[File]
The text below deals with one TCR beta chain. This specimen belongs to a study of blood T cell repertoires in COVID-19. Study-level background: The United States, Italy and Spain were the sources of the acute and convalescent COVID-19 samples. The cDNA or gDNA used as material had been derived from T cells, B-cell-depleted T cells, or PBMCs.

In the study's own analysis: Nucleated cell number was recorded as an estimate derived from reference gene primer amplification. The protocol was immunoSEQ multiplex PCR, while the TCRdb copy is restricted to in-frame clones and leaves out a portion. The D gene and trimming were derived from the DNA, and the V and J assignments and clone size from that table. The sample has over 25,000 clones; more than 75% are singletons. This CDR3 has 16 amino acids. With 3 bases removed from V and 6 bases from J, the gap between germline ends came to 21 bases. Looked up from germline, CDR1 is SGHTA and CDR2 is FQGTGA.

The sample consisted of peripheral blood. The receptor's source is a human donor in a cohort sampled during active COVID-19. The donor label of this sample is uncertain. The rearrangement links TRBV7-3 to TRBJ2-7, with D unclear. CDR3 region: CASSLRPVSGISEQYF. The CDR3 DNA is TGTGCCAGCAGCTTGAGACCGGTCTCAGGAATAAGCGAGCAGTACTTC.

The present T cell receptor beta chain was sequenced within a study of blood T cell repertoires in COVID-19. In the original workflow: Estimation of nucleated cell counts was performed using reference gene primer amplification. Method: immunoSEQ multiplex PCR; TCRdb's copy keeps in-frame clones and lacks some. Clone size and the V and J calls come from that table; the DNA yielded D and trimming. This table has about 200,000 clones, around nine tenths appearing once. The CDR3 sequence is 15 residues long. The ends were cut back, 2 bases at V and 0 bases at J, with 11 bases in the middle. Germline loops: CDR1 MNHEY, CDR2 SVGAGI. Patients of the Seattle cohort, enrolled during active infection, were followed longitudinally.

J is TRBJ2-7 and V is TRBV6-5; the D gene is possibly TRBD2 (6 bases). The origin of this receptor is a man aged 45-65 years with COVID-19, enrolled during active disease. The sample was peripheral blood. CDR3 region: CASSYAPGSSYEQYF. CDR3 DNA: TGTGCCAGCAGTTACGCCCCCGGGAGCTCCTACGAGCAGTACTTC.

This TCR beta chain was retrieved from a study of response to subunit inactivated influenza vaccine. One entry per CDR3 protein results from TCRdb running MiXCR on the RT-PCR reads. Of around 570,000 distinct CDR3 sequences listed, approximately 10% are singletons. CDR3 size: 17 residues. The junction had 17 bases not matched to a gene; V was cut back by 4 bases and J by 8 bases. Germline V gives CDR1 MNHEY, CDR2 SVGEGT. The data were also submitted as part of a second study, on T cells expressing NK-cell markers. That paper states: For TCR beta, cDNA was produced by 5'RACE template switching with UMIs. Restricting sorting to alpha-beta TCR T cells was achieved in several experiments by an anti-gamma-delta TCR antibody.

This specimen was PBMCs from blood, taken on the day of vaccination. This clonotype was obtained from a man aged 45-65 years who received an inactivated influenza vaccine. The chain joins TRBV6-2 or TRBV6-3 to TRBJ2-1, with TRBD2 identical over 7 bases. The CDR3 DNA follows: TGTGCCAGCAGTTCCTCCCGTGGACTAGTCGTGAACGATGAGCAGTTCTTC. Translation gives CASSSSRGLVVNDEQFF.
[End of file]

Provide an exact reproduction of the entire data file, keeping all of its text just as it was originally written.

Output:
The text below deals with one TCR beta chain. This specimen belongs to a study of blood T cell repertoires in COVID-19. Study-level background: The United States, Italy and Spain were the sources of the acute and convalescent COVID-19 samples. The cDNA or gDNA used as material had been derived from T cells, B-cell-depleted T cells, or PBMCs.

In the study's own analysis: Nucleated cell number was recorded as an estimate derived from reference gene primer amplification. The protocol was immunoSEQ multiplex PCR, while the TCRdb copy is restricted to in-frame clones and leaves out a portion. The D gene and trimming were derived from the DNA, and the V and J assignments and clone size from that table. The sample has over 25,000 clones; more than 75% are singletons. This CDR3 has 16 amino acids. With 3 bases removed from V and 6 bases from J, the gap between germline ends came to 21 bases. Looked up from germline, CDR1 is SGHTA and CDR2 is FQGTGA.

The sample consisted of peripheral blood. The receptor's source is a human donor in a cohort sampled during active COVID-19. The donor label of this sample is uncertain. The rearrangement links TRBV7-3 to TRBJ2-7, with D unclear. CDR3 region: CASSLRPVSGISEQYF. The CDR3 DNA is TGTGCCAGCAGCTTGAGACCGGTCTCAGGAATAAGCGAGCAGTACTTC.

The present T cell receptor beta chain was sequenced within a study of blood T cell repertoires in COVID-19. In the original workflow: Estimation of nucleated cell counts was performed using reference gene primer amplification. Method: immunoSEQ multiplex PCR; TCRdb's copy keeps in-frame clones and lacks some. Clone size and the V and J calls come from that table; the DNA yielded D and trimming. This table has about 200,000 clones, around nine tenths appearing once. The CDR3 sequence is 15 residues long. The ends were cut back, 2 bases at V and 0 bases at J, with 11 bases in the middle. Germline loops: CDR1 MNHEY, CDR2 SVGAGI. Patients of the Seattle cohort, enrolled during active infection, were followed longitudinally.

J is TRBJ2-7 and V is TRBV6-5; the D gene is possibly TRBD2 (6 bases). The origin of this receptor is a man aged 45-65 years with COVID-19, enrolled during active disease. The sample was peripheral blood. CDR3 region: CASSYAPGSSYEQYF. CDR3 DNA: TGTGCCAGCAGTTACGCCCCCGGGAGCTCCTACGAGCAGTACTTC.

This TCR beta chain was retrieved from a study of response to subunit inactivated influenza vaccine. One entry per CDR3 protein results from TCRdb running MiXCR on the RT-PCR reads. Of around 570,000 distinct CDR3 sequences listed, approximately 10% are singletons. CDR3 size: 17 residues. The junction had 17 bases not matched to a gene; V was cut back by 4 bases and J by 8 bases. Germline V gives CDR1 MNHEY, CDR2 SVGEGT. The data were also submitted as part of a second study, on T cells expressing NK-cell markers. That paper states: For TCR beta, cDNA was produced by 5'RACE template switching with UMIs. Restricting sorting to alpha-beta TCR T cells was achieved in several experiments by an anti-gamma-delta TCR antibody.

This specimen was PBMCs from blood, taken on the day of vaccination. This clonotype was obtained from a man aged 45-65 years who received an inactivated influenza vaccine. The chain joins TRBV6-2 or TRBV6-3 to TRBJ2-1, with TRBD2 identical over 7 bases. The CDR3 DNA follows: TGTGCCAGCAGTTCCTCCCGTGGACTAGTCGTGAACGATGAGCAGTTCTTC. Translation gives CASSSSRGLVVNDEQFF.